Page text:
Never have I ever heard 整 used that way :S

    December 11, 2017

    https://www.duolingo.com/DavidHsuan1

    Nor have I heard sharp used this way.

    December 19, 2017

    https://www.duolingo.com/adurkin88

    It used to be used a lot and is still used in some English-speaking countries.

    January 7, 2018

    https://www.duolingo.com/Louis282791

    Should "It's two o'clock" be accepted?

    July 25, 2018

    https://www.duolingo.com/Celticfiddleguy

    No, they want you to learn that 整 is used here to specify 2:00 "exactly/ sharp/ on the dot"

    January 3, 2019

    https://www.duolingo.com/hippietrail

    Annoyingly it doesn't accept "on the dot".

    March 12, 2019

    https://www.duolingo.com/SimonSprin1

    OED defines ‘sharp’ (in this context) as “precisely at the time specified”; it defines ‘exactly’ in a more general sense meaning “accurately, precisely ...”. I wonder if 整 has than sense of “exactly (and precisely) at the time named, with a particular attention to the punctuality”. If it does, then ‘sharp’ is the appropriate translation. If not, then “it is now exactly two o’clock” or “it is now precisely two o’clock”, or even just “it is now two o’clock” would do. “It is now two o’clock precisely” has a particular cultural meaning, as the old British speaking clock used that format: “At the third stroke it will be two o’clock precisely … beep, beep, beep.”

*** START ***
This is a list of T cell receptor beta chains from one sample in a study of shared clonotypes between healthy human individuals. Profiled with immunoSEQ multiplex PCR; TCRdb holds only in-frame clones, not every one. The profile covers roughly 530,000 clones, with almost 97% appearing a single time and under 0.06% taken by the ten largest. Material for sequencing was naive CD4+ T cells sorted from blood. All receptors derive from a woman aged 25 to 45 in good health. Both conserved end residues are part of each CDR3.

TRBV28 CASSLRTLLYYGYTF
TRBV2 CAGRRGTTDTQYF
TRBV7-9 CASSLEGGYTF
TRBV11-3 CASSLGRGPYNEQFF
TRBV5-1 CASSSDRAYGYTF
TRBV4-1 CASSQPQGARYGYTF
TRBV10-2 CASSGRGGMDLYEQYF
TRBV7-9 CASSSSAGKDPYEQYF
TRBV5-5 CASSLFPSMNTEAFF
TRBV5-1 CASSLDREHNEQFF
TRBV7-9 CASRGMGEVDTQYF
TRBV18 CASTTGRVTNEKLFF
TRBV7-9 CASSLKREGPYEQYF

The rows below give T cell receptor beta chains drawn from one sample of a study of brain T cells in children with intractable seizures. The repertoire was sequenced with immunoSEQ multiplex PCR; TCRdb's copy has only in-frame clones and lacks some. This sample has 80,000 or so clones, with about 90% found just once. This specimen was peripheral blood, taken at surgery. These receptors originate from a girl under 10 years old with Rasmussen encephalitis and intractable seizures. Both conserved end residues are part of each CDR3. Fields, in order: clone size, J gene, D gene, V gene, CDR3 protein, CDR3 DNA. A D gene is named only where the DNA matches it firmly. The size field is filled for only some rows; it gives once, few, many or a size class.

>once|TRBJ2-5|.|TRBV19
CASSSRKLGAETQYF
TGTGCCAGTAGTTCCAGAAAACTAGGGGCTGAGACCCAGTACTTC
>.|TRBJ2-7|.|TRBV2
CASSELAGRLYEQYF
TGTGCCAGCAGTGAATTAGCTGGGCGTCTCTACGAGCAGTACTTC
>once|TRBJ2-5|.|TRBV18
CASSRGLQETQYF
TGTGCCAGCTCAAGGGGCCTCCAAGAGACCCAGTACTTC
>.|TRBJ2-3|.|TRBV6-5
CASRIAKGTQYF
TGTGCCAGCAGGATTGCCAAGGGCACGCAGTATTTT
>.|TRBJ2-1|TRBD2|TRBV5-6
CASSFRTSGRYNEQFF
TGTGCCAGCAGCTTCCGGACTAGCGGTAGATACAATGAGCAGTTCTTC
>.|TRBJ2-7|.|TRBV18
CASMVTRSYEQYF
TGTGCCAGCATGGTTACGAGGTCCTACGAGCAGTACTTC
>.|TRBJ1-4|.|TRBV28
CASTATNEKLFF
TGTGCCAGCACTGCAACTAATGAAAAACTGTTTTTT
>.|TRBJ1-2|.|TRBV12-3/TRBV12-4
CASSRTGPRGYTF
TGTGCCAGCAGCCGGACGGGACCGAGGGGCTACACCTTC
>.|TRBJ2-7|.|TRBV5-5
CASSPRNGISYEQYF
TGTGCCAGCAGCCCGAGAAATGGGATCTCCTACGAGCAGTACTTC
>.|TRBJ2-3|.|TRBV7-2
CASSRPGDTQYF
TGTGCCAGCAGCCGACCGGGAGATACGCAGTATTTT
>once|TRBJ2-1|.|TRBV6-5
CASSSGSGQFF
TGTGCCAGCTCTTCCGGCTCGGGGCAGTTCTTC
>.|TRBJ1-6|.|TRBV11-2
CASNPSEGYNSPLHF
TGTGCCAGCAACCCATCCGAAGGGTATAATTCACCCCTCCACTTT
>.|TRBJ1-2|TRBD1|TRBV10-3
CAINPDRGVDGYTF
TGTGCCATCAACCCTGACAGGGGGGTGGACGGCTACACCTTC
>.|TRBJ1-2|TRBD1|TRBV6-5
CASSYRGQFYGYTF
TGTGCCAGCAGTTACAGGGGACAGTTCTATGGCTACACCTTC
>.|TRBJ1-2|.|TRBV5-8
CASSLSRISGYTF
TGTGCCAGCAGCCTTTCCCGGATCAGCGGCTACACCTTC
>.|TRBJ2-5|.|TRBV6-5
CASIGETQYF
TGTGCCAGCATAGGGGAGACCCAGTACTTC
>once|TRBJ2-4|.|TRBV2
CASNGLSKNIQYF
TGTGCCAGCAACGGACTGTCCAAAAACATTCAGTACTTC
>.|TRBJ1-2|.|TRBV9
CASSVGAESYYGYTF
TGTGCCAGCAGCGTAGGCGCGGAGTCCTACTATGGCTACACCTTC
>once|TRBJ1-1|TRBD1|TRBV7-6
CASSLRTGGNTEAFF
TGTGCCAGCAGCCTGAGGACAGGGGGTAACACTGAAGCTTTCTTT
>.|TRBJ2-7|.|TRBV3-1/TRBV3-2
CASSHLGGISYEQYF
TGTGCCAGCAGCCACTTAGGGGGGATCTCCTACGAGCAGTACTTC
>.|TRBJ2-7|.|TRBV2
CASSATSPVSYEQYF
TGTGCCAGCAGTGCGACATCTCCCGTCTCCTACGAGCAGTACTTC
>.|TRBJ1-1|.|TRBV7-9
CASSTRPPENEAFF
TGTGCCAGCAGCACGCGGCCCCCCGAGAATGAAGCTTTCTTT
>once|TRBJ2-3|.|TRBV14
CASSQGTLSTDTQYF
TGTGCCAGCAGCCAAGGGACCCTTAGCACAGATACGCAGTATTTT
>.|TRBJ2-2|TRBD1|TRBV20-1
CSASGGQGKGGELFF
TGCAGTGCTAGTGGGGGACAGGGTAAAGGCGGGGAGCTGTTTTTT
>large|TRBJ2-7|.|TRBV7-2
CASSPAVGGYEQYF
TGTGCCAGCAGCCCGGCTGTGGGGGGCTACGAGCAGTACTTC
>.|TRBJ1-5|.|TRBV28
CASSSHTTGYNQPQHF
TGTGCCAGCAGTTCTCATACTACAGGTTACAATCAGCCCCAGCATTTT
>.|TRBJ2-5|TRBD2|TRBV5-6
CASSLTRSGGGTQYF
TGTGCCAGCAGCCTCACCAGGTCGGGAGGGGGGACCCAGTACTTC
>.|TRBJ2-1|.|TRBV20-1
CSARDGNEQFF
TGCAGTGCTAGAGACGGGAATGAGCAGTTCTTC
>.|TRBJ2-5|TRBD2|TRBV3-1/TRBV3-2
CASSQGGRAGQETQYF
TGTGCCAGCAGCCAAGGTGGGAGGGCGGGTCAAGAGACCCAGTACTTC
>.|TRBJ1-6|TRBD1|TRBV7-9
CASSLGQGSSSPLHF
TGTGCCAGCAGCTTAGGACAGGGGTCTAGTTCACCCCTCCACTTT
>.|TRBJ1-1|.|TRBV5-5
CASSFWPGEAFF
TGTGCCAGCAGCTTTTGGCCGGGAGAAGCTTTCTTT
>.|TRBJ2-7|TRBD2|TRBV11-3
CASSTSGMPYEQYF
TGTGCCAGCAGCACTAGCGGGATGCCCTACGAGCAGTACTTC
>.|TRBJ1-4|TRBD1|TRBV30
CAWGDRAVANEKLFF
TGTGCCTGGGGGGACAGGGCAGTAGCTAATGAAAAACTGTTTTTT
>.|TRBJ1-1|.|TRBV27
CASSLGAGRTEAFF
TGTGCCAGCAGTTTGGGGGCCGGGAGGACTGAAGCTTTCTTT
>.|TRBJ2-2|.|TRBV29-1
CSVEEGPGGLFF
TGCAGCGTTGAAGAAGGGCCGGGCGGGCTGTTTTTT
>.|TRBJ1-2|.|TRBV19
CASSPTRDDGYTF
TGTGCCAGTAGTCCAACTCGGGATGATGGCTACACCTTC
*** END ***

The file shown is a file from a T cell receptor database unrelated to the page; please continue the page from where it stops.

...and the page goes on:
July 25, 2018

    https://www.duolingo.com/Marin470782

    The last time I was asked to translate this sentence 'two o'clock sharp' was marked wrong. So this time I just said '2:00' and that was also marked wrong.????

    April 20, 2019

    https://www.duolingo.com/SimonSprin1

    I just did this same question twice and “It’s now 2 o’clock sharp” was accepted; as was “it’s now exactly 2 o’clock”.

    April 20, 2019

    https://www.duolingo.com/SimonSprin1

    Sorry you had a hard time, here is the lingot, which I hope helps to make up for it.

    April 20, 2019

    https://www.duolingo.com/Ryf-Reto

    it is zwo o'clock means "exactly two hours zero minutes", the sharp is surplus

    September 3, 2018

    https://www.duolingo.com/Punchabear1

    Suggested "It's 2 o'clock now." Adding "sharp" is an odd and specific translation.

    September 22, 2018

    https://www.duolingo.com/Marin470782

    where is 'sharp' implied in the Chinese? This just means 'now it's 2:00.'

    March 12, 2019

    https://www.duolingo.com/CinnamonTe1

    o'clock sharp = 整 (zheng) o'clock = 钟 (zhong)

    April 16, 2019

    https://www.duolingo.com/Edzilla2

    Who says this

    July 13, 2018

    https://www.duolingo.com/Ryf-Reto